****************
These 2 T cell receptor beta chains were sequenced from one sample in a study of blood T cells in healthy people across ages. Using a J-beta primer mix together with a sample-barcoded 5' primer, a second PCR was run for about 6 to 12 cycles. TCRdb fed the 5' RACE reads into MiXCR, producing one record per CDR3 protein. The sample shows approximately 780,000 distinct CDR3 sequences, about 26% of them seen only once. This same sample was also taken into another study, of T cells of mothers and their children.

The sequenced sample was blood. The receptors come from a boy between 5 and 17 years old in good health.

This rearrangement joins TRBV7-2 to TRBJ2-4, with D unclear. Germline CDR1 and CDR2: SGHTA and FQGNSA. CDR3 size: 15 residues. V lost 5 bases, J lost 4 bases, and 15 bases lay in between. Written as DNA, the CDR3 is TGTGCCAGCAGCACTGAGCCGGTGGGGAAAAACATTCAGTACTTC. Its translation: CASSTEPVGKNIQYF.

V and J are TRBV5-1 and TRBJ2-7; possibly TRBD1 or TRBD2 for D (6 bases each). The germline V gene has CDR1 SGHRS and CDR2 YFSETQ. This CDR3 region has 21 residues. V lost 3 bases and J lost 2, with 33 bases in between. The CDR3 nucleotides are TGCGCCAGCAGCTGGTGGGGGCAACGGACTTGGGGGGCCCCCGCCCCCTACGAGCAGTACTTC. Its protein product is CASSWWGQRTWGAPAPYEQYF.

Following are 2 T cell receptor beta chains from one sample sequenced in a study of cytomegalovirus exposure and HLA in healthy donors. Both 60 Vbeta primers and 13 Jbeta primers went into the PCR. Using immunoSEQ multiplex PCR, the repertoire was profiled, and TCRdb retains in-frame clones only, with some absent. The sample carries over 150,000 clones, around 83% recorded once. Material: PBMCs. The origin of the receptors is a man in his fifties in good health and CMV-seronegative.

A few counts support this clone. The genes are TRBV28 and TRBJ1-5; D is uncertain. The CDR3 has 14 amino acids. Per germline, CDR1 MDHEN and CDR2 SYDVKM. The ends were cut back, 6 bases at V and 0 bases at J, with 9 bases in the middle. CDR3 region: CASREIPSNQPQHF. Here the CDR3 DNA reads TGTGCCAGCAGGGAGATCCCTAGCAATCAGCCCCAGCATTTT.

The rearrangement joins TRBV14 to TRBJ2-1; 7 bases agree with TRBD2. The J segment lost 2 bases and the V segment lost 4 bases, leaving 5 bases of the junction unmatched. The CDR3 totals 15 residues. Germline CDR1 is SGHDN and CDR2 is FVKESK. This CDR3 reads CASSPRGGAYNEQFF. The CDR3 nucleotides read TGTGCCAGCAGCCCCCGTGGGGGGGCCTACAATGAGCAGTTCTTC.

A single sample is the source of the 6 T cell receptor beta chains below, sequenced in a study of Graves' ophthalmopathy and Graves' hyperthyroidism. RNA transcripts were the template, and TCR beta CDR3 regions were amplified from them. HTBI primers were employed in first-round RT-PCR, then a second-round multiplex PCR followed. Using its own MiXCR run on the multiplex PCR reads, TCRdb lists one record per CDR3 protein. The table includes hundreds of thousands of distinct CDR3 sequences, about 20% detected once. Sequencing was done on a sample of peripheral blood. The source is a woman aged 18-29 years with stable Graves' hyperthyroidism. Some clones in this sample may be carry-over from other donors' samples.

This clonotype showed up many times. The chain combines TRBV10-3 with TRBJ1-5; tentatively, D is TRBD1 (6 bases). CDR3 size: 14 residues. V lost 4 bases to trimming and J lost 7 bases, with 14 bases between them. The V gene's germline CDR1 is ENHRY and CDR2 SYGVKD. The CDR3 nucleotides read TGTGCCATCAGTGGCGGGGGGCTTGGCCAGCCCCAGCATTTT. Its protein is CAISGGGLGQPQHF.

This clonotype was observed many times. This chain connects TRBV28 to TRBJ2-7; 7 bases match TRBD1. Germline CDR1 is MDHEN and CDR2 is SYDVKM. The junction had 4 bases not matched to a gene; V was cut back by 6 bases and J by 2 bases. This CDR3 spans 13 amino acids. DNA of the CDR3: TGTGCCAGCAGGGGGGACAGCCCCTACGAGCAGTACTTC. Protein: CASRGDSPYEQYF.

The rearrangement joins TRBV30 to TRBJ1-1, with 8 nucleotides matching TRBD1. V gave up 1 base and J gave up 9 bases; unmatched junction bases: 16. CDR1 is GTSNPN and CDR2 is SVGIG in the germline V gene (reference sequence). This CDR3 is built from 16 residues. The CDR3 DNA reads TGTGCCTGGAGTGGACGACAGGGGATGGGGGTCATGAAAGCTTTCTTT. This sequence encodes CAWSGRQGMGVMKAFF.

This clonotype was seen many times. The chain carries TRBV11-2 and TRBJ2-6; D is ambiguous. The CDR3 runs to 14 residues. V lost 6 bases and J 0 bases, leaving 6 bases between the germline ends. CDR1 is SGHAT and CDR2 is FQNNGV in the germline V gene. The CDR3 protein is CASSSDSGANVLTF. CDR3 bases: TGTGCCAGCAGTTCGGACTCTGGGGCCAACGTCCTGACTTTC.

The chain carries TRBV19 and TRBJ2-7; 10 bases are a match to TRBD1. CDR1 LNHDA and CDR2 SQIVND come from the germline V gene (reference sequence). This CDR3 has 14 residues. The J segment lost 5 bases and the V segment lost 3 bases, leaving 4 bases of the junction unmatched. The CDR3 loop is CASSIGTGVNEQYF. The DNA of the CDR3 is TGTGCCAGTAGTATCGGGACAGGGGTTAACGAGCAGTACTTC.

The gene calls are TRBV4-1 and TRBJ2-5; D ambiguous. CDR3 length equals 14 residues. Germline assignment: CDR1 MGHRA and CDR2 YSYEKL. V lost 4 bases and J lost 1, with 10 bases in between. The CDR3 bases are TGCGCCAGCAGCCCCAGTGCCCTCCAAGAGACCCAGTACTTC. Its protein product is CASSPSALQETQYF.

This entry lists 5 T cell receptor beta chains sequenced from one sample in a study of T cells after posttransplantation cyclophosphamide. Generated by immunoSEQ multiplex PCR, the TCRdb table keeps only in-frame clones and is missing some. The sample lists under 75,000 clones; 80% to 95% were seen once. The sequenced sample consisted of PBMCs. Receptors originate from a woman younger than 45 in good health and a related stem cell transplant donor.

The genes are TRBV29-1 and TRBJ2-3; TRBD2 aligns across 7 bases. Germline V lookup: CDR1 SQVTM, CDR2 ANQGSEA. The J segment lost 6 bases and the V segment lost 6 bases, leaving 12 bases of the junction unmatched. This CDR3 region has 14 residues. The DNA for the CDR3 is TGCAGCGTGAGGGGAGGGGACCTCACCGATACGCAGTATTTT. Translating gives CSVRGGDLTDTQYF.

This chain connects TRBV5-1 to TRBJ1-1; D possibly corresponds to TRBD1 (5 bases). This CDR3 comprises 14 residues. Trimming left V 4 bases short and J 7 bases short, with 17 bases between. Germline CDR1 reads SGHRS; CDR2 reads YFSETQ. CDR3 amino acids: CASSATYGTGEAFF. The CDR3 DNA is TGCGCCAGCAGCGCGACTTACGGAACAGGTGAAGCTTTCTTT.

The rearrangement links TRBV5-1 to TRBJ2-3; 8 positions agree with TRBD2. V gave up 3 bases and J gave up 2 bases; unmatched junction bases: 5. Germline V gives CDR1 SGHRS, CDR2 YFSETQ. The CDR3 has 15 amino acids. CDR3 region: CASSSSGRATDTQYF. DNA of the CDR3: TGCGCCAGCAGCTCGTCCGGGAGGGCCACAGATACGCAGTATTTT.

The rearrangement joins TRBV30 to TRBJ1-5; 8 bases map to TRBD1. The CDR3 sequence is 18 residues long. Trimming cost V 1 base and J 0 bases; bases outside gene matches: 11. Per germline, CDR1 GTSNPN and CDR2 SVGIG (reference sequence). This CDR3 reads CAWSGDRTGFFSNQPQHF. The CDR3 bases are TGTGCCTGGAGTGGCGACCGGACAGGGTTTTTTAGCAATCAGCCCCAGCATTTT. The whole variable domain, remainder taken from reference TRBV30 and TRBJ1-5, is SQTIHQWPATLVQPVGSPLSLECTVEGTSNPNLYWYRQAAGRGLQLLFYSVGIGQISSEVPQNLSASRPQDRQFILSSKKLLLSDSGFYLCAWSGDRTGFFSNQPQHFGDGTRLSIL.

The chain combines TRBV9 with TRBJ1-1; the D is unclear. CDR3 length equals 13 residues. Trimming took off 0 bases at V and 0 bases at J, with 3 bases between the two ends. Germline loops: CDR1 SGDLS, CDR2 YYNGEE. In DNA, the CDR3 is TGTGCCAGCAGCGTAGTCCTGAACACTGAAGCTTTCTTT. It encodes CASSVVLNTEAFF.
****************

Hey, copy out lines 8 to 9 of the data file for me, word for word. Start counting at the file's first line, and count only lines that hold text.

A single sample is the source of the 6 T cell receptor beta chains below, sequenced in a study of Graves' ophthalmopathy and Graves' hyperthyroidism. RNA transcripts were the template, and TCR beta CDR3 regions were amplified from them. HTBI primers were employed in first-round RT-PCR, then a second-round multiplex PCR followed. Using its own MiXCR run on the multiplex PCR reads, TCRdb lists one record per CDR3 protein. The table includes hundreds of thousands of distinct CDR3 sequences, about 20% detected once. Sequencing was done on a sample of peripheral blood. The source is a woman aged 18-29 years with stable Graves' hyperthyroidism. Some clones in this sample may be carry-over from other donors' samples.

This clonotype showed up many times. The chain combines TRBV10-3 with TRBJ1-5; tentatively, D is TRBD1 (6 bases). CDR3 size: 14 residues. V lost 4 bases to trimming and J lost 7 bases, with 14 bases between them. The V gene's germline CDR1 is ENHRY and CDR2 SYGVKD. The CDR3 nucleotides read TGTGCCATCAGTGGCGGGGGGCTTGGCCAGCCCCAGCATTTT. Its protein is CAISGGGLGQPQHF.